The statues of dogs in an alert pose with their heads turned in a direction opposite to the pivotal axis are exact counterparts of the corresponding heraldic symbol. This is an animal in sejant attitude (in a sitting position) with elements of regardant (looking back). In classic sculpture, guards are featured as lions more often than as dogs. The imagery of the dog in such contexts is less common, although one can come across such examples in classic palaces and estates, including in Russia – for instance, in the decoration of the main staircase at the historical estate of Arkhangelskoe. The classical interpretation is somewhat different from the medieval notions, including the Russian national concept, in which amulets were not only material incarnations of protective and guarding spirits but also symbols of eulogy. Images of guardian dogs do not have such apotropaic connotations. In these statues, the treatment of volumes and forms, and the modelling of surfaces are of the classical kind. However, in this context heraldic references as such evoke the Middle Ages as a generic symbol of the historical past. Such mixture of different artistic aspirations is remarkable for the desire to reconcile different pieces in the mosaic of humankind’s cultural experience, to bring it to a common denominator. The clear combination of monumentality and ornamentality within the classic tradition enriches and adds complexity to the form, so the cultural affiliation of these animalistic statues is uncertain. They are in place equally well indoors as outdoors, by a main entrance at the foot of a staircase, or within a quiet alley of a landscaped garden.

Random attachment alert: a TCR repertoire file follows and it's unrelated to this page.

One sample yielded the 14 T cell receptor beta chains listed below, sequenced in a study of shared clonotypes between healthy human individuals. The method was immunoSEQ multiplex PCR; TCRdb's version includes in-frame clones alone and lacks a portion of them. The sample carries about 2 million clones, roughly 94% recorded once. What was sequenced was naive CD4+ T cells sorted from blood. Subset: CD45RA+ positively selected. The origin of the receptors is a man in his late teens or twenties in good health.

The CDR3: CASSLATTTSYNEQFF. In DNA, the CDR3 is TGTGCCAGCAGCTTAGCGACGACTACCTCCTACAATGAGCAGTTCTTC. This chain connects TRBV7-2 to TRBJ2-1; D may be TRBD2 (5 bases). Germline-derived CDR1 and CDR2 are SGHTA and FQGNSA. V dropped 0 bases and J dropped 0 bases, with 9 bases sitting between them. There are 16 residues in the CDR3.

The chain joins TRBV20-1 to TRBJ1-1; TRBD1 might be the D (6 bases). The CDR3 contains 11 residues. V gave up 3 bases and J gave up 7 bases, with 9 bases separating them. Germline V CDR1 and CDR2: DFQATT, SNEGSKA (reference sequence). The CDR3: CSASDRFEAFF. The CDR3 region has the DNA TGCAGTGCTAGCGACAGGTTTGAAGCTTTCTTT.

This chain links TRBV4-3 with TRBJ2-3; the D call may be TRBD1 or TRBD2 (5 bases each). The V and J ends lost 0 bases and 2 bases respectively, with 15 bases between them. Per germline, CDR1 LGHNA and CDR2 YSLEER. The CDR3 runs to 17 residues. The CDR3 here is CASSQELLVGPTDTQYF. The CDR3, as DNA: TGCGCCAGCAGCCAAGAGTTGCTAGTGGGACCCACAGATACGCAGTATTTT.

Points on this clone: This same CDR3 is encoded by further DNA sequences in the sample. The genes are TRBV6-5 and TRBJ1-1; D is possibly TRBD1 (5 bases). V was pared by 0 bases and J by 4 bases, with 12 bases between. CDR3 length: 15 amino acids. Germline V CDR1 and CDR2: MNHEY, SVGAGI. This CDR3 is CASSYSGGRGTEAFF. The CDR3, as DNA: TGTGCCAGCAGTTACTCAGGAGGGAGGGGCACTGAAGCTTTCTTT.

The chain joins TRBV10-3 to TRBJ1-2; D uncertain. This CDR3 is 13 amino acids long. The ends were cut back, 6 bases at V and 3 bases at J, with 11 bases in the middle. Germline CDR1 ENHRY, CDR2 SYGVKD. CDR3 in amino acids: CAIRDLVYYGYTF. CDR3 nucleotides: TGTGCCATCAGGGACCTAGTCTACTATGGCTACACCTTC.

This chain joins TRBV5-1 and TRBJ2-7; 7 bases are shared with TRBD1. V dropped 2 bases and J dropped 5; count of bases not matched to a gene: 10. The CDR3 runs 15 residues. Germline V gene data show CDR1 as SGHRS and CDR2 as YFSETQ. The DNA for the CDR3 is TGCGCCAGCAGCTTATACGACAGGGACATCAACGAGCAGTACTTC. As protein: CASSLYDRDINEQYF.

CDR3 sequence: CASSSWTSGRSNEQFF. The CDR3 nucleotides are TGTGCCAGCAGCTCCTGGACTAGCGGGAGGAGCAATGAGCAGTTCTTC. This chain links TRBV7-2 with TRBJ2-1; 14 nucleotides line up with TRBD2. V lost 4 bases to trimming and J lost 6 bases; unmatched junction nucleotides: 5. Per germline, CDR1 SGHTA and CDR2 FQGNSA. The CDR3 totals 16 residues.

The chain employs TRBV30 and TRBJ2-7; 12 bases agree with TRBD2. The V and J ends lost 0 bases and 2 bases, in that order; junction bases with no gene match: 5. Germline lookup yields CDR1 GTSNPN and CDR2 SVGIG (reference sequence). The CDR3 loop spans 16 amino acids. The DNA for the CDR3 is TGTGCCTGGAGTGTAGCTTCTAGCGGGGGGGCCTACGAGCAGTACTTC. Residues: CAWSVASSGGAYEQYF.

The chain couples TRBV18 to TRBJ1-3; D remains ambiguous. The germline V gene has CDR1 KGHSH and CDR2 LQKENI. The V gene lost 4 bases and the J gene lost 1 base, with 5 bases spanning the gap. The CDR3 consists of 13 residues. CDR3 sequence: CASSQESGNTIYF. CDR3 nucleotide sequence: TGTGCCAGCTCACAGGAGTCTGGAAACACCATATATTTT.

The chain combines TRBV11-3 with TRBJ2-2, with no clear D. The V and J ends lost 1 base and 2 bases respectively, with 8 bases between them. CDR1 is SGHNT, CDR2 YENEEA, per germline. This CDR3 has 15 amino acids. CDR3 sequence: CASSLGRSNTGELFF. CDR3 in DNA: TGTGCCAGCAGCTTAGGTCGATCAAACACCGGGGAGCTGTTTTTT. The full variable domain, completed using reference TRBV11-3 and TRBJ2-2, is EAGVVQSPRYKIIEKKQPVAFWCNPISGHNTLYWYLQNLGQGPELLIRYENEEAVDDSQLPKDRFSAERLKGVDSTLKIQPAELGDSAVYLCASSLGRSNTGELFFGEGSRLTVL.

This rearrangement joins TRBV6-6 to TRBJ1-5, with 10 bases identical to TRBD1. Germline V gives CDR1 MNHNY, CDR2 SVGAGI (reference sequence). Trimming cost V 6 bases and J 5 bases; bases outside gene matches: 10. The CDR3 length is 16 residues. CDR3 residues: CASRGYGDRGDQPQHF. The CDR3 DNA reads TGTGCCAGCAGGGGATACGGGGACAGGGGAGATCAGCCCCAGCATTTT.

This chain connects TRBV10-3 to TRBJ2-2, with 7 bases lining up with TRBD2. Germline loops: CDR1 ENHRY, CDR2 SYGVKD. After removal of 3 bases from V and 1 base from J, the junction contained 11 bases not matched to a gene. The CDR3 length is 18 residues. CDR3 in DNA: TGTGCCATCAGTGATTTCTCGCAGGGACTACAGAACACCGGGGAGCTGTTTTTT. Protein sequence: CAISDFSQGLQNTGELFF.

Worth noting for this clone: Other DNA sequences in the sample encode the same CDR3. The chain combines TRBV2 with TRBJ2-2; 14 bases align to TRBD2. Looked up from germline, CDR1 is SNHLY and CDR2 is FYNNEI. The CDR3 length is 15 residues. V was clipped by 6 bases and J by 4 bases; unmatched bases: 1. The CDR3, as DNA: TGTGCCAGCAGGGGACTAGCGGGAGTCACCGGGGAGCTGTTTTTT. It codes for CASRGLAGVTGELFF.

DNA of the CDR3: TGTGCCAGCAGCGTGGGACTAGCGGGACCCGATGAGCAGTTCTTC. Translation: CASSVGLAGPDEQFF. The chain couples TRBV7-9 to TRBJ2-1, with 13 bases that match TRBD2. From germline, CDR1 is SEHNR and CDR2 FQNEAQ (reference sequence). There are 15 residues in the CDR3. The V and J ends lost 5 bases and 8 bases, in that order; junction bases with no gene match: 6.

Brief annotations to the image

GUARDS, THE HERALDIC SYMBOLS: strictly speaking, animals depicted as guards are not heraldic symbols – rather, they are charges, because their images are placed outside the field of an escutcheon. There are several known iconographies of the charge, differentiated by the turns of the heads and bodies, and the poses.